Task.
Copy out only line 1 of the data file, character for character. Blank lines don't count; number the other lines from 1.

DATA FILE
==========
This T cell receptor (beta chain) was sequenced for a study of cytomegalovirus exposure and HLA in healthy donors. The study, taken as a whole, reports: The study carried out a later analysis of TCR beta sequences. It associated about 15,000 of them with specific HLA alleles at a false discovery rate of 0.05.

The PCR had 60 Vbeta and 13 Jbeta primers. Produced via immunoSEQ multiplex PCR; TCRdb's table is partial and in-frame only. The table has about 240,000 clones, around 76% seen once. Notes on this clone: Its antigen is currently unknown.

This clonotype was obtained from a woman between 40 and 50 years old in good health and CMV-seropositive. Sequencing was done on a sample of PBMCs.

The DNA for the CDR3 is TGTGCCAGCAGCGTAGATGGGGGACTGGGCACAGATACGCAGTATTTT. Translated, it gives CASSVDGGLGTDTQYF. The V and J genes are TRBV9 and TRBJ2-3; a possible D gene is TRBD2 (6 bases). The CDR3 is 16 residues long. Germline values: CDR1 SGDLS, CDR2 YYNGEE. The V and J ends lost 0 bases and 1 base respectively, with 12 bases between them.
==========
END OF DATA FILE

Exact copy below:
This T cell receptor (beta chain) was sequenced for a study of cytomegalovirus exposure and HLA in healthy donors. The study, taken as a whole, reports: The study carried out a later analysis of TCR beta sequences. It associated about 15,000 of them with specific HLA alleles at a false discovery rate of 0.05.